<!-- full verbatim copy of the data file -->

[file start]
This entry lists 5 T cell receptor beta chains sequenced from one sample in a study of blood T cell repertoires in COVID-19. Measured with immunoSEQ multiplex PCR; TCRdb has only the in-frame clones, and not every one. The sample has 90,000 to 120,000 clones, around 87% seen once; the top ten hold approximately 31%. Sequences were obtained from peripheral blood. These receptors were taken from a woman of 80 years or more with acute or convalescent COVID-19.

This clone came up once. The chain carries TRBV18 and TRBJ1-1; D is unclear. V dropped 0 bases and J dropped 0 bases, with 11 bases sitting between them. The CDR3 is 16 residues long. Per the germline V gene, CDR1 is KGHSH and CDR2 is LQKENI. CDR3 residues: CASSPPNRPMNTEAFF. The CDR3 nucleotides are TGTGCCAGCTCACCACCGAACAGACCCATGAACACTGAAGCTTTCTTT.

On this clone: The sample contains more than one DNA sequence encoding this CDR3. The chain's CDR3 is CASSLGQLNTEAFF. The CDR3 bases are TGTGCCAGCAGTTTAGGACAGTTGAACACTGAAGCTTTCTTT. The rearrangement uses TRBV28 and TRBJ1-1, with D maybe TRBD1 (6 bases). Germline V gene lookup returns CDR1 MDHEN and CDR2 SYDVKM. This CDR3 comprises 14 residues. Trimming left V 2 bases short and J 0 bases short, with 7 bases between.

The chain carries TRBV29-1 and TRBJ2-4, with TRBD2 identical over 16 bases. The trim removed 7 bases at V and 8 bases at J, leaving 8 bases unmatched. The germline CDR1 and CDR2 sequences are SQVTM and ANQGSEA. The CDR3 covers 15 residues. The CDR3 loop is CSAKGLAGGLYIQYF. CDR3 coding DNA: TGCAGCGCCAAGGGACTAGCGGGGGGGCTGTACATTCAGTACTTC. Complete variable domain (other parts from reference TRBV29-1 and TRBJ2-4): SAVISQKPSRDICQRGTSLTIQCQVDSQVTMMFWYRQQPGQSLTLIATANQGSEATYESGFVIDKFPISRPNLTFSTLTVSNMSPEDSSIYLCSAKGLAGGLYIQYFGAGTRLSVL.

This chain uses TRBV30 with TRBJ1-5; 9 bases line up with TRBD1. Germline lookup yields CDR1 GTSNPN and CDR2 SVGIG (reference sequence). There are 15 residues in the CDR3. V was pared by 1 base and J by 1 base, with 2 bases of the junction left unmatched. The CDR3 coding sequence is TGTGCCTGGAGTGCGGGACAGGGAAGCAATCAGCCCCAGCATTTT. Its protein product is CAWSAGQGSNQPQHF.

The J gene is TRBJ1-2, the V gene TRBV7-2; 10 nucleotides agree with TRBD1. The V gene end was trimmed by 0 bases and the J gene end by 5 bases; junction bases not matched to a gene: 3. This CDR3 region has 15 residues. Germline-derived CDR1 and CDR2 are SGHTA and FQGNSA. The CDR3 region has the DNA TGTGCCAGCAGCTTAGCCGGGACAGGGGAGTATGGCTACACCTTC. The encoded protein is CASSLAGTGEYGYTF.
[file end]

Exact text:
This entry lists 5 T cell receptor beta chains sequenced from one sample in a study of blood T cell repertoires in COVID-19. Measured with immunoSEQ multiplex PCR; TCRdb has only the in-frame clones, and not every one. The sample has 90,000 to 120,000 clones, around 87% seen once; the top ten hold approximately 31%. Sequences were obtained from peripheral blood. These receptors were taken from a woman of 80 years or more with acute or convalescent COVID-19.

This clone came up once. The chain carries TRBV18 and TRBJ1-1; D is unclear. V dropped 0 bases and J dropped 0 bases, with 11 bases sitting between them. The CDR3 is 16 residues long. Per the germline V gene, CDR1 is KGHSH and CDR2 is LQKENI. CDR3 residues: CASSPPNRPMNTEAFF. The CDR3 nucleotides are TGTGCCAGCTCACCACCGAACAGACCCATGAACACTGAAGCTTTCTTT.

On this clone: The sample contains more than one DNA sequence encoding this CDR3. The chain's CDR3 is CASSLGQLNTEAFF. The CDR3 bases are TGTGCCAGCAGTTTAGGACAGTTGAACACTGAAGCTTTCTTT. The rearrangement uses TRBV28 and TRBJ1-1, with D maybe TRBD1 (6 bases). Germline V gene lookup returns CDR1 MDHEN and CDR2 SYDVKM. This CDR3 comprises 14 residues. Trimming left V 2 bases short and J 0 bases short, with 7 bases between.

The chain carries TRBV29-1 and TRBJ2-4, with TRBD2 identical over 16 bases. The trim removed 7 bases at V and 8 bases at J, leaving 8 bases unmatched. The germline CDR1 and CDR2 sequences are SQVTM and ANQGSEA. The CDR3 covers 15 residues. The CDR3 loop is CSAKGLAGGLYIQYF. CDR3 coding DNA: TGCAGCGCCAAGGGACTAGCGGGGGGGCTGTACATTCAGTACTTC. Complete variable domain (other parts from reference TRBV29-1 and TRBJ2-4): SAVISQKPSRDICQRGTSLTIQCQVDSQVTMMFWYRQQPGQSLTLIATANQGSEATYESGFVIDKFPISRPNLTFSTLTVSNMSPEDSSIYLCSAKGLAGGLYIQYFGAGTRLSVL.

This chain uses TRBV30 with TRBJ1-5; 9 bases line up with TRBD1. Germline lookup yields CDR1 GTSNPN and CDR2 SVGIG (reference sequence). There are 15 residues in the CDR3. V was pared by 1 base and J by 1 base, with 2 bases of the junction left unmatched. The CDR3 coding sequence is TGTGCCTGGAGTGCGGGACAGGGAAGCAATCAGCCCCAGCATTTT. Its protein product is CAWSAGQGSNQPQHF.

The J gene is TRBJ1-2, the V gene TRBV7-2; 10 nucleotides agree with TRBD1. The V gene end was trimmed by 0 bases and the J gene end by 5 bases; junction bases not matched to a gene: 3. This CDR3 region has 15 residues. Germline-derived CDR1 and CDR2 are SGHTA and FQGNSA. The CDR3 region has the DNA TGTGCCAGCAGCTTAGCCGGGACAGGGGAGTATGGCTACACCTTC. The encoded protein is CASSLAGTGEYGYTF.